Part 2 of the Firebug tutorial is a challenge to you :eek:

The headers in the .one_fourth boxes, “Carpentry”, “Painting”, “Drywall”, “Decking”, etc, are slightly off-center to the left, as are the smaller headers, “Various Building Services”, “Painting Renovations”, etc.

Your challenge is to find the culprits and fix them.

Here’s a clue. You only need to change one value in one declaration to fix each ruleset (all of the headings are targeted by one ruleset and all of the smaller headings are targeted by the other ruleset). The solution to the smaller heading is more obvious. Firebug will help you identify the cause of the problem and your knowledge of CSS will provide the fix. Review the first exercise, if necessary.

It should be easy. If not, let me know and I’ll make a series of screenshots.

It is vital that you understand how to use Firebug to evaluate HTML and CSS. You may not recognize the code in your revised site without it.

Hi Ron,

Where Firebug puts a line thru the code, should I remove all of those?

First an important reminder… Firebug is showing the CSS rules that are being applied to your HTML. By themselves, declarations that are lined-through are not indications of problems. They simply show that they have been partially or fully overridden later in the cascade. This may be expected.

As I said in the first paragraph of this topic:

Back on topic, in post #3:

You should not remove or change code until you have determined that it is causing a problem on the page that you see in your browser, and you should test that “fix” using Firebug first. You don’t want to break perfectly good CSS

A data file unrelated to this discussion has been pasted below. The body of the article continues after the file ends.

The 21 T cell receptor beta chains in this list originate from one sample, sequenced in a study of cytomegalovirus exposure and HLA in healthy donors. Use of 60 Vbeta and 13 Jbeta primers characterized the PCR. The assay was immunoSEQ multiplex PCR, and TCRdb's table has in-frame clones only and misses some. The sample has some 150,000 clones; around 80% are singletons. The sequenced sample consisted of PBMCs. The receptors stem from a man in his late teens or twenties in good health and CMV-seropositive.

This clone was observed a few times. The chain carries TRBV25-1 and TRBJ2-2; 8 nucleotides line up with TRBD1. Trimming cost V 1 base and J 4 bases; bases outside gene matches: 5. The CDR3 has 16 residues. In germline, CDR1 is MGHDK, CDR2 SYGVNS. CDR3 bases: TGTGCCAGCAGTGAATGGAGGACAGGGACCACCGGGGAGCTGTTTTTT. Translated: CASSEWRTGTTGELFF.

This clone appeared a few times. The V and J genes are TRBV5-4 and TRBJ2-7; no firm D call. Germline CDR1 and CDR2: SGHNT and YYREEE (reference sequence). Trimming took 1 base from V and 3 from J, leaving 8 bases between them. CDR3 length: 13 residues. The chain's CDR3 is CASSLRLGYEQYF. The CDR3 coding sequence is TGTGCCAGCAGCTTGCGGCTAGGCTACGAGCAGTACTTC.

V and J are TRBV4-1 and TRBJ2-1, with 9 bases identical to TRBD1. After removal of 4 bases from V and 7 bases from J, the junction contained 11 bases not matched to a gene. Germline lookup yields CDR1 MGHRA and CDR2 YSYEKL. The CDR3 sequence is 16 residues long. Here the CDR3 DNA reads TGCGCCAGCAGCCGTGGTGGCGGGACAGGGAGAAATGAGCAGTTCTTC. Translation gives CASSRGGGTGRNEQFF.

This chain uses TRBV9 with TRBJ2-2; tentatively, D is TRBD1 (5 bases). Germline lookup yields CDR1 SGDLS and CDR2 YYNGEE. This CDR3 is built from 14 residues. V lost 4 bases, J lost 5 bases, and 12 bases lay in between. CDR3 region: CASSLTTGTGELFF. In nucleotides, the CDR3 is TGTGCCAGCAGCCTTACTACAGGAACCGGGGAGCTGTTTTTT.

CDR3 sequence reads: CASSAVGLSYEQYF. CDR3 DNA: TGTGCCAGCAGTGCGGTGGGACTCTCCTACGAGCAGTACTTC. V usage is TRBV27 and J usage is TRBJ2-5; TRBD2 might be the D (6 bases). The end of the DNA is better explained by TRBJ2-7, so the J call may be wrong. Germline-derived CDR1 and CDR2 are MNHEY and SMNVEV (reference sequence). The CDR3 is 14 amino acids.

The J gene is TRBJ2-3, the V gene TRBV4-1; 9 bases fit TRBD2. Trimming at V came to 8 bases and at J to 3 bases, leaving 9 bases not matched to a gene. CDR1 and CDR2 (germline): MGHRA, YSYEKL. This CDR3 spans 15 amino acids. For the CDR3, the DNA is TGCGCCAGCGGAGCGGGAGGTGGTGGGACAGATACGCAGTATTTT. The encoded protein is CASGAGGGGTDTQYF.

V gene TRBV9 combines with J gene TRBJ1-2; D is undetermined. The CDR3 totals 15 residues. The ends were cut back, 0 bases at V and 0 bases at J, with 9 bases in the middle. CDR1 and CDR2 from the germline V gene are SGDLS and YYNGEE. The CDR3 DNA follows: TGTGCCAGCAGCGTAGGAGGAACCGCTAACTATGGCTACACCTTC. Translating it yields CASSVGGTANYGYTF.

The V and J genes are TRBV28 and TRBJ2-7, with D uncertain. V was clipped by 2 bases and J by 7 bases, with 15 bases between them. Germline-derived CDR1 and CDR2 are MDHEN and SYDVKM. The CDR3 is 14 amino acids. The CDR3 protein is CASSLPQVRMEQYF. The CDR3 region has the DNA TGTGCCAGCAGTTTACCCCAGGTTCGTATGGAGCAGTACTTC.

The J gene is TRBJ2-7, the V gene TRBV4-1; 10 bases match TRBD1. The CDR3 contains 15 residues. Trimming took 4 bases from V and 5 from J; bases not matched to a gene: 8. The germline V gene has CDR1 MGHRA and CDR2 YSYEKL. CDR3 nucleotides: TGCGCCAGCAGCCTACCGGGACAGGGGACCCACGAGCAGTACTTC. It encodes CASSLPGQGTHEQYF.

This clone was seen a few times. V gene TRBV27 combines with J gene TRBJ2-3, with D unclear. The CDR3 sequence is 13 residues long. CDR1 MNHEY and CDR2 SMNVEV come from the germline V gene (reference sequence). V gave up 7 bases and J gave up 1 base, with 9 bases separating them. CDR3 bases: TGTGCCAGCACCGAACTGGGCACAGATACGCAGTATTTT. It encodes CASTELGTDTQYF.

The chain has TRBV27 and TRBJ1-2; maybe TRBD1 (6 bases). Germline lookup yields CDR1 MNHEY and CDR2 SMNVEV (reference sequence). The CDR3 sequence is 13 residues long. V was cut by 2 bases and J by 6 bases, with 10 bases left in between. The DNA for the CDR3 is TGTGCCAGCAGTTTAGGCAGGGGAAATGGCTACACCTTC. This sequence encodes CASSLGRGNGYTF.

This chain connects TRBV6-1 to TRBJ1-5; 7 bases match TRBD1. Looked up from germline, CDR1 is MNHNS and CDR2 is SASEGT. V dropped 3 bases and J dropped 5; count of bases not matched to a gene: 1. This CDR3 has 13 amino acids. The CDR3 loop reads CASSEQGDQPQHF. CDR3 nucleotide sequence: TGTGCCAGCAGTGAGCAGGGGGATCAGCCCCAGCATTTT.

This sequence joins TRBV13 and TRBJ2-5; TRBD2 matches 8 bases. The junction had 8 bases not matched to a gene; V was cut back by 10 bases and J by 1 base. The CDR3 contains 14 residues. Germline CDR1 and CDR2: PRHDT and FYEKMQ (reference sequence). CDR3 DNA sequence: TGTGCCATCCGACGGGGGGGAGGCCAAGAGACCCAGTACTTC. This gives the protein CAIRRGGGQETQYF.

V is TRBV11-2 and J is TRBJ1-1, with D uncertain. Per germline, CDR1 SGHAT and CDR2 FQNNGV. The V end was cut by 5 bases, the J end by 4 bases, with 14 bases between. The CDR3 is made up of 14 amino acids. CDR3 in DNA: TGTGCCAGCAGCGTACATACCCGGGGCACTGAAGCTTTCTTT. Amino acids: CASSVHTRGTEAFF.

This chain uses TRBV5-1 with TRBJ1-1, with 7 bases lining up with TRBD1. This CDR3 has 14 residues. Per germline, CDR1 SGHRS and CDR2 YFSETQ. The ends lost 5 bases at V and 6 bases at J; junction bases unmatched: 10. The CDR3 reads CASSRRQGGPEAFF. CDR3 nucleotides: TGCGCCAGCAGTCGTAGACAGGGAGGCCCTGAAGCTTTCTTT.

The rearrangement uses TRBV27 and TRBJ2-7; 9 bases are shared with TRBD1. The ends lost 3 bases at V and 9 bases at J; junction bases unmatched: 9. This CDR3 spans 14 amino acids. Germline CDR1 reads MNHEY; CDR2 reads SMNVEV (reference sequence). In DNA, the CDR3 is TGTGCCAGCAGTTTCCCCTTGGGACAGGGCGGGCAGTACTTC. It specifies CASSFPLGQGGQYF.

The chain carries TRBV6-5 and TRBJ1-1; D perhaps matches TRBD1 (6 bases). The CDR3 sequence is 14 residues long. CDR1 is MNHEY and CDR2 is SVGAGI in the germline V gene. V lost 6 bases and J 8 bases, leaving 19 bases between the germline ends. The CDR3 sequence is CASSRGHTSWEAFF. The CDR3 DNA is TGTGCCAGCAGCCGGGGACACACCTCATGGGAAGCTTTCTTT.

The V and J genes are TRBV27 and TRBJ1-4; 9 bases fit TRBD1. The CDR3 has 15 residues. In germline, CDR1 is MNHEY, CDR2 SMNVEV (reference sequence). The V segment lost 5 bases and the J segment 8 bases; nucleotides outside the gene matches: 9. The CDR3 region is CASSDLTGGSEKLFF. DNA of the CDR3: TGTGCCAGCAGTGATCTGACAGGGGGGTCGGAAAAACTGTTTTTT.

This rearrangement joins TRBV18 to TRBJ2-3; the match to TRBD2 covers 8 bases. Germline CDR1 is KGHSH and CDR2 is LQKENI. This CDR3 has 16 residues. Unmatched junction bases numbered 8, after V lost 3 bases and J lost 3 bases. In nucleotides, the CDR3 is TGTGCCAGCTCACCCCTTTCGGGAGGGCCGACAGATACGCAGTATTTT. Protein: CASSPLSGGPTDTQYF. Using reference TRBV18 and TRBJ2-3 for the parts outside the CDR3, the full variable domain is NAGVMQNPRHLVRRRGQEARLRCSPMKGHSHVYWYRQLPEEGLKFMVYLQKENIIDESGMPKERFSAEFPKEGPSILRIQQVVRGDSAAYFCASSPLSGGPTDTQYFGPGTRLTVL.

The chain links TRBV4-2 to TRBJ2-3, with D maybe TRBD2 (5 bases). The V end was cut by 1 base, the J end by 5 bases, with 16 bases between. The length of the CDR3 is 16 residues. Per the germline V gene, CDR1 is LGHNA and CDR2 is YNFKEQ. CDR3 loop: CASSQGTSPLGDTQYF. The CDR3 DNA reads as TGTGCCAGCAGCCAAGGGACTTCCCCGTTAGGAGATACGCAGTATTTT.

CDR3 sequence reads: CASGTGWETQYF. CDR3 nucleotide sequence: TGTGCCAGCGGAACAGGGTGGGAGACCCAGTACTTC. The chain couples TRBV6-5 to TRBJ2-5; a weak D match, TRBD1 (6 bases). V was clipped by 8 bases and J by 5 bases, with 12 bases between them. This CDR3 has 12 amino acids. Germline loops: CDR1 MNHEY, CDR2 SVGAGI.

Firebug is there to help you make that determination.

If Firebug shows a line through a padding property like this:

.thisclass {padding:10px 10px 10px 0}
(read as: {padding-top:10px; padding-right:10px; padding-bottom:10px; padding-left:0;})

Look above it in Firebug for something that might override one or more of the values. For example

.thisclass {padding-right:0}

would override only the right value, but Firebug would show a line through all of the original property and values.

You have to mentally realize that the padding being applied to the selector being examined is
.thisclass {padding:10px 0}
(read as: {padding-top:10px; padding-bottom:10px; padding-left:0; padding-right:0;})

No, do not assume that values that appear to have been overridden should be removed. You must determine if all of the lined-through values are being overridden or if just one or two are being overridden. That answer will be found by evaluating the information in the column of code that Firebug is showing.

The “proof of the pudding” will be seen in Firefox as you make temporary changes using Firebug.

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Also remember that when Firebug shows properties with a line through, it is only showing that those properties are being over-ridden for the element you are currently viewing; they may be (and probably are) still used by other elements elsewhere.

For example, an element on one of my sites shows that all the styles being inherited from “body” are being over-ridden.

But that element is just a Facebook button, for which Facebook is dictating the styling. I very definitely don’t want to delete those styles, which are used throughout the rest of the site.

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Hi, @graecille,

Moving right along… the <h3> headers (within the red outline) on the Services page are slightly off-center to the left in each box.

When we used Firebug earlier, we found that a less-than-ideal technique with margins contributed to the unordered list container boxes being slightly off-center to the left. Let’s see if a less-than-ideal use of margins is the culprit here, too.

(BTW - As an experiment, I have placed the images above most of my narrative this time. Please let me know if this is more or less confusing :slight_smile: )